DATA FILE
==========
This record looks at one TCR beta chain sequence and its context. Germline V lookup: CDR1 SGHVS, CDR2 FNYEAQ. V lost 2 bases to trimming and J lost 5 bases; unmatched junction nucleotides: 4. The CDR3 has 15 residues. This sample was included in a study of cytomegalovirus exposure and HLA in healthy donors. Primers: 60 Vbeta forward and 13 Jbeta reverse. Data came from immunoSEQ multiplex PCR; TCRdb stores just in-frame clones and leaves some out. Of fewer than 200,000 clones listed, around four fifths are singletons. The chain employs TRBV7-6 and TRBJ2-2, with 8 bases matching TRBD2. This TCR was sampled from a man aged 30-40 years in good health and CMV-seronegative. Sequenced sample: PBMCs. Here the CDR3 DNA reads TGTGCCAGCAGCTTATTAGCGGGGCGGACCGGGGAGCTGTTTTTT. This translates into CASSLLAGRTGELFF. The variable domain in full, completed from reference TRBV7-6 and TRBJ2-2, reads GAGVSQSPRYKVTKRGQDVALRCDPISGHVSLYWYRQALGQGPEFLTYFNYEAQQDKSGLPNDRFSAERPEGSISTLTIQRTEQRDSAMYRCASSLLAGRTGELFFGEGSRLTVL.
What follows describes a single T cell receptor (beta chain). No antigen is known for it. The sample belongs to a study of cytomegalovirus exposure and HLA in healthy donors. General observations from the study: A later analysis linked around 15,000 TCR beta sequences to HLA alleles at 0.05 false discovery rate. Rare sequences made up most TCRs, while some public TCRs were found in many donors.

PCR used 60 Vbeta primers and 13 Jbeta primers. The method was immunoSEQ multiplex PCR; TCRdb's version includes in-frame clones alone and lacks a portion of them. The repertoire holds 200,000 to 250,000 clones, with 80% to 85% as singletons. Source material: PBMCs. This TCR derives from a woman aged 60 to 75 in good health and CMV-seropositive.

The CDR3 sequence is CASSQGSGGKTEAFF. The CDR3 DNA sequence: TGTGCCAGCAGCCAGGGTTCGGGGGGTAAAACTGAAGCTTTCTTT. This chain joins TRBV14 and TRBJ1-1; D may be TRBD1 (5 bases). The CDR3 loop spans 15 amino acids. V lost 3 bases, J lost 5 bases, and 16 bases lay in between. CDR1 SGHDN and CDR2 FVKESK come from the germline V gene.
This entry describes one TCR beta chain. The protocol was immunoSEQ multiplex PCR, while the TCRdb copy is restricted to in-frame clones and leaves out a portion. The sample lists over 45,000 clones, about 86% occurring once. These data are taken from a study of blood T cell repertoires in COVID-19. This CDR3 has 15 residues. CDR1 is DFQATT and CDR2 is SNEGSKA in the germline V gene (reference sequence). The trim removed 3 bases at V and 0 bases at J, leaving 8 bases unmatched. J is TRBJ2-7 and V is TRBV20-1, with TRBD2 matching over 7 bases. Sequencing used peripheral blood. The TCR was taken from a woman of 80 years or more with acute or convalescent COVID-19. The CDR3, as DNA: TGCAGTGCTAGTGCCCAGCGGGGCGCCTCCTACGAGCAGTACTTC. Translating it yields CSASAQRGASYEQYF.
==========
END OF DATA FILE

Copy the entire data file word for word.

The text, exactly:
This record looks at one TCR beta chain sequence and its context. Germline V lookup: CDR1 SGHVS, CDR2 FNYEAQ. V lost 2 bases to trimming and J lost 5 bases; unmatched junction nucleotides: 4. The CDR3 has 15 residues. This sample was included in a study of cytomegalovirus exposure and HLA in healthy donors. Primers: 60 Vbeta forward and 13 Jbeta reverse. Data came from immunoSEQ multiplex PCR; TCRdb stores just in-frame clones and leaves some out. Of fewer than 200,000 clones listed, around four fifths are singletons. The chain employs TRBV7-6 and TRBJ2-2, with 8 bases matching TRBD2. This TCR was sampled from a man aged 30-40 years in good health and CMV-seronegative. Sequenced sample: PBMCs. Here the CDR3 DNA reads TGTGCCAGCAGCTTATTAGCGGGGCGGACCGGGGAGCTGTTTTTT. This translates into CASSLLAGRTGELFF. The variable domain in full, completed from reference TRBV7-6 and TRBJ2-2, reads GAGVSQSPRYKVTKRGQDVALRCDPISGHVSLYWYRQALGQGPEFLTYFNYEAQQDKSGLPNDRFSAERPEGSISTLTIQRTEQRDSAMYRCASSLLAGRTGELFFGEGSRLTVL.
What follows describes a single T cell receptor (beta chain). No antigen is known for it. The sample belongs to a study of cytomegalovirus exposure and HLA in healthy donors. General observations from the study: A later analysis linked around 15,000 TCR beta sequences to HLA alleles at 0.05 false discovery rate. Rare sequences made up most TCRs, while some public TCRs were found in many donors.

PCR used 60 Vbeta primers and 13 Jbeta primers. The method was immunoSEQ multiplex PCR; TCRdb's version includes in-frame clones alone and lacks a portion of them. The repertoire holds 200,000 to 250,000 clones, with 80% to 85% as singletons. Source material: PBMCs. This TCR derives from a woman aged 60 to 75 in good health and CMV-seropositive.

The CDR3 sequence is CASSQGSGGKTEAFF. The CDR3 DNA sequence: TGTGCCAGCAGCCAGGGTTCGGGGGGTAAAACTGAAGCTTTCTTT. This chain joins TRBV14 and TRBJ1-1; D may be TRBD1 (5 bases). The CDR3 loop spans 15 amino acids. V lost 3 bases, J lost 5 bases, and 16 bases lay in between. CDR1 SGHDN and CDR2 FVKESK come from the germline V gene.
This entry describes one TCR beta chain. The protocol was immunoSEQ multiplex PCR, while the TCRdb copy is restricted to in-frame clones and leaves out a portion. The sample lists over 45,000 clones, about 86% occurring once. These data are taken from a study of blood T cell repertoires in COVID-19. This CDR3 has 15 residues. CDR1 is DFQATT and CDR2 is SNEGSKA in the germline V gene (reference sequence). The trim removed 3 bases at V and 0 bases at J, leaving 8 bases unmatched. J is TRBJ2-7 and V is TRBV20-1, with TRBD2 matching over 7 bases. Sequencing used peripheral blood. The TCR was taken from a woman of 80 years or more with acute or convalescent COVID-19. The CDR3, as DNA: TGCAGTGCTAGTGCCCAGCGGGGCGCCTCCTACGAGCAGTACTTC. Translating it yields CSASAQRGASYEQYF.